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Posts Tagged ‘argument’

I read what you have written.

I watch how you exist everyday.

I listen to what you have to say.

In silence I understand and

in the way of silence will I respond.

I may disagree with you

but I thank you for what you are,

in respect to the way you live

your truth. I may have biases

and pre-conditioned opinion

of how it was with my side of story.

But I do not beg you to listen,

nor to watch and read these lines.

For I know you will afford to respect

the unwritten code of tolerance.

Measure for measure. We swap

vantages and viewfinders.

We have a choice whether to see

things clearly in detail

or  the bigger picture.

We do not need to hide

the arguments on intellectual

acrobatics nor choose to mislead

honesty in fallacy. It is not

in the amount of words nor

the eloquence of the language,

but in this fraternal bond

that even in disagreement

we thrive in peace.

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Cut the line, if you do not want to hear what I’m saying.

Burn the page, if you do not like what you see.

I don’t have the habit of repeating myself

over and over again just to be understood.

 

Somehow, there will come a time that explanations

are not required. Questions are left unsaid

out of courtesy, while your mind is bubbling

with doubts, you need to accept me of who I am.

 

Like this, we talk on the phone without expression.

The heavy tone of your voice means a disappointment.

You’re definitely upset when I can’t catch you. And you

can’t catch me as we are both lost in translation.

 

Let us stop this virtual war. This undue vexation

of words coated in the niceties of being cerebral.

Can’t we simply talk as normal humans do,

caught in the flimsiness of conduct and etiquette?

 

You see, I didn’t plan to have more than five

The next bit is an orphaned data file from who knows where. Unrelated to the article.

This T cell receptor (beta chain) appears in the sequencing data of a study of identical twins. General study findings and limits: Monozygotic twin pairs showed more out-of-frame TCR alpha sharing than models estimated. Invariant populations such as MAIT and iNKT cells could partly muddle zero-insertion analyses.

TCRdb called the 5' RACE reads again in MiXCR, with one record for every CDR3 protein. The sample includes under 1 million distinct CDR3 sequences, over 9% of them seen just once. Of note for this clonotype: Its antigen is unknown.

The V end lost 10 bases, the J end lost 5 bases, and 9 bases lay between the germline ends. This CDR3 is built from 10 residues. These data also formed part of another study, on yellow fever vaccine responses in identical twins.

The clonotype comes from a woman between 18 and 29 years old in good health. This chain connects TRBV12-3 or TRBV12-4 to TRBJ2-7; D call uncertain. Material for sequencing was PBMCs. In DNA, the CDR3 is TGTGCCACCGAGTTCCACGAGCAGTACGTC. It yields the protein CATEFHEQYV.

stanza to this poem and keep on intellectualizing

on how stupid it was to win our every argument.

You know, sometimes you do not have to fight

 

every battles you are invited in. Just choose-

the best one. And argue with me. Fine.

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Sylvia, you struggled with the night, they don’t see you.  And the madness you have kept along since your youth, stand watch to the agony of your desire, I feel you, even if Ted fades away. They seem to like you and your outbursts of anger, unmindful of the things you are so capable of destroying; your fragility, your womanhood.  They had made you as faceless like girls of Kabul wearing burqa. 

But I must admit, Sylvia, that beyond with your innocence, beyond with the frailty and your true self repressed by layers and layers of hate and uncertainties, you will rise like a phoenix redeeming its immortality.  Like a golden lotus emerging from the fiery flames, and a thousand death might come but it will never win its argument against your indomitable spirit. Yet Sylvia, you left the world with a scar that won’t heal in time, putting a strong voice to silence unheard of, in decades past.

Have you ever met Frida Kahlo? Your fate runs almost parallel to hers and through your gift of art, the pangs of pain are shifted through the bittersweet beauty of your words, though they say it was staid and conventional.  But I don’t believe them.  Yours an endless laughter like the one you made with Ted when you first met him at the party in Cambridge. Yours a happiness since the first time you have published “The Colossus”.

How could you keep as perfectly as it was to squeeze in the time breathing life to a poetry waiting there at the dining table and lay you sleepless in the night?  How could you tear yourself apart open and shed the light withholding nothing and the truthfulness of the turmoil you’re going through?  The days that lingers almost unbearable, in between the soiled dishes in the sink, in the soapy suds of the dirty linen and in the keeping of your children who are innocent of the struggles your dealing with Ted. 

In the night, that you have sealed the doors by wet rags, have you thought of just keeping on, pressing on- to deal with your pervading loneliness and disillusion? When you precisely turned on the ignition of the cooker, as you inhale the gas, Sylvia, did you think of finally  avenging your fractured self against Ted?  Of how your  jealousy could have made you insanely and sweetly surrendering to impending death?  How intense is your longing for Ted to reconcile with you, knowing that he is just a man, and you are so afraid of losing him?

Sylvia, if you only have known that after forty years have past since your death, your son Nicholas might have taken his life, too; maybe because he might be carrying the gravity of questions left unanswered since the day you died.  Would you keep on existing? Would you be strong enough to let go of Ted and spend the rest of your lifetime for your children? And see them of what they have become in the twilight of your years?

But the time has run out.  And you have to choose between life and death.  But you chose the latter. Sylvia, you have chosen to end the sad stories in your life, cutting away Ted and his chains around you.  You have chosen freedom.

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